4. masks are worn when moving around Fraoch Lodge
  5. staff (us) and guests are socially distanced at all times
  6. Numbers are restricted. There is enough space for guests to socialise in the lounge and dining room, if they wish. You can still remain socially distanced at all times.
  7. plenty of soap and hand sanitiser are provided along with disinfectant wipes

We hope that we’ve managed to strike the right balance for you in providing a safe but social environment for you to come and explore the Highlands. Come and see us when travel is allowed once more.

hillwalking holidays

Our temporary advice until COVID is brought under control/defeated is to travel up by car where possible. Alternatively follow all the strictest guidelines on travel and wear a face covering at all times except when eating/drinking.

We hope that movement will be allowed once more for our winter season. Book your visit as soon as you can. There will no doubt be many desperate to get a wee break away from home by the time we’re released once more.

Conclusion

I could say a lot more about how safe it is to come and join us for a hillwalking holiday but really you’d probably be better off asking someone who was able to do just that before #lockdown2 started at the beginning of November. Here are Mala’s recommendations after her trip in September:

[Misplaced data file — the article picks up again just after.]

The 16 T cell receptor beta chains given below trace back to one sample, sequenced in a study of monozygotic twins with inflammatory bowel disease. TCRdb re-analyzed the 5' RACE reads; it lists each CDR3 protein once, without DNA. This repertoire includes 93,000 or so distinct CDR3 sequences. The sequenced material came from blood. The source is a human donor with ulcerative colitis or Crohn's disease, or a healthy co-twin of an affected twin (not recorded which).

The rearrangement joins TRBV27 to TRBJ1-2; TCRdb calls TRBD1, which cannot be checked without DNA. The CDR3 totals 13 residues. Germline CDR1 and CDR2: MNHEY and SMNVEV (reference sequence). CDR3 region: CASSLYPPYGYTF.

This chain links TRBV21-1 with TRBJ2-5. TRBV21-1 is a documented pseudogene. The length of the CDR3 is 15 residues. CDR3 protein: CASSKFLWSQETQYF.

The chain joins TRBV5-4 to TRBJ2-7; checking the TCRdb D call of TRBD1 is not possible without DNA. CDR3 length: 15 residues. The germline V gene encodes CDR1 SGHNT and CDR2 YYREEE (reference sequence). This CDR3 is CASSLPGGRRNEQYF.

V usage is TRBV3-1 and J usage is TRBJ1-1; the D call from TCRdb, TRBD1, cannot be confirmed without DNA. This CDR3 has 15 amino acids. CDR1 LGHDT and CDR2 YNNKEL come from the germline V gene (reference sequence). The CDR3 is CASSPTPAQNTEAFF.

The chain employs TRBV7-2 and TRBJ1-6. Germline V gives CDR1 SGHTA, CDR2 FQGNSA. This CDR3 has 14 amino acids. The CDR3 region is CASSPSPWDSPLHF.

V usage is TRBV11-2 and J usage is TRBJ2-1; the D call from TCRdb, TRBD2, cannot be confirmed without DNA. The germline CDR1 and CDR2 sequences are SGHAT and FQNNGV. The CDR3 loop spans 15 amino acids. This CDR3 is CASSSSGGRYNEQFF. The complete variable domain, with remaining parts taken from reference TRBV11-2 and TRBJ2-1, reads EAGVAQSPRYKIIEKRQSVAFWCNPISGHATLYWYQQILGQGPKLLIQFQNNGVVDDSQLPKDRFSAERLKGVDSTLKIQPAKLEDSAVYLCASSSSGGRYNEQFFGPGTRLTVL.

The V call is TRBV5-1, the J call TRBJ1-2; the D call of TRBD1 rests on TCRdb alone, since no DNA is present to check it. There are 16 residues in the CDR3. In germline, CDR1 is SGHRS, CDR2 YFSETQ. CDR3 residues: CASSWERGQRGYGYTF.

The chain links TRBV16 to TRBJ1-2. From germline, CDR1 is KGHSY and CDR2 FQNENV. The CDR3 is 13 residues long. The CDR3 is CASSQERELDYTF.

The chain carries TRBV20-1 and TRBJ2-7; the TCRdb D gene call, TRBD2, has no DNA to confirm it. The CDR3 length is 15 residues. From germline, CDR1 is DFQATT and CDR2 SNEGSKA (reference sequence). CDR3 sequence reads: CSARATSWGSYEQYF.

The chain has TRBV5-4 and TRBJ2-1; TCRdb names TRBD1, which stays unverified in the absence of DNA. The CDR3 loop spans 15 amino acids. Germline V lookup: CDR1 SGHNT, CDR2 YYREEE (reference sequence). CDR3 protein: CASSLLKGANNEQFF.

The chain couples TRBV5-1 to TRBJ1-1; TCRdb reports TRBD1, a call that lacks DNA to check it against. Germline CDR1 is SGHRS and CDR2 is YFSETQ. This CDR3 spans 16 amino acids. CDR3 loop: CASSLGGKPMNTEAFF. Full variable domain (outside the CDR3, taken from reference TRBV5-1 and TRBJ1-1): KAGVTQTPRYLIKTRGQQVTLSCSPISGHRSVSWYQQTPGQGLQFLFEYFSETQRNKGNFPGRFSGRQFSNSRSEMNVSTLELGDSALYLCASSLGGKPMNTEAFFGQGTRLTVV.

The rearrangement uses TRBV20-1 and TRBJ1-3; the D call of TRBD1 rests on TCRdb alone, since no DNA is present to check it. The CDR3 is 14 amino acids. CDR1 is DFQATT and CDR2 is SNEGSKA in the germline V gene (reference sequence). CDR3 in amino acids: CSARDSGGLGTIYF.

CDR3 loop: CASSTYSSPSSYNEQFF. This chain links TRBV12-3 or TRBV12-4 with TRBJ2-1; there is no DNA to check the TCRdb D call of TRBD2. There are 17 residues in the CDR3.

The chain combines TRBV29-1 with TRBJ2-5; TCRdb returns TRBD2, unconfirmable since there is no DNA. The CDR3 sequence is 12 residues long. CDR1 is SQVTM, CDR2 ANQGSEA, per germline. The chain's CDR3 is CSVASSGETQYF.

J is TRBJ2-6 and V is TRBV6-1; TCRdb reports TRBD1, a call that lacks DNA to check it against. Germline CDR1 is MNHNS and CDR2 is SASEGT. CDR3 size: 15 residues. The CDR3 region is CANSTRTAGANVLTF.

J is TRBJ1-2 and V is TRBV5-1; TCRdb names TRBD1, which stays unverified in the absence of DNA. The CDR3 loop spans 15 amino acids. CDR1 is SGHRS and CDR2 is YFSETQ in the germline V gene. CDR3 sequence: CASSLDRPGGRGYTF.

“I came to Fraoch Lodge with some nervousness as this was my first holiday on my own. From the moment I met Andy, Rebecca and Gregor, I was made to feel welcome and at ease.

I have had the best week here. I have loved the walks in the Glens, Forests and Lochs (programme) and Andy also kindly threw in a mountain! Through Andy’s knowledge of the environment and geography, I feel as though I have learnt so much about this incredible part of the world.

Rebecca’s cooking has been outstanding. Her inventive, creative cooking, and delicious dishes, and amazing cakes have really been a delight to experience and enjoy. I will miss “Cake o’Clock” and my evening with sage tea & Kindle.

I’ve loved chats and laughs with Gregor. Thank you to you all for making my holiday so special and memorable. Your hospitality and welcome has meant so much. I hope to come back and see you again one day.”

walking in the Cairngorms

by Tezhara Mae Reynolds

These thoughts on how to appreciate nature which surrounds her were recorded by Tammy prior to the COVID-19 pandemic. They should still resonate with many and may even have more relevance now we’ve all been forced to step back from seemingly busy lives and “stay at home to save lives”.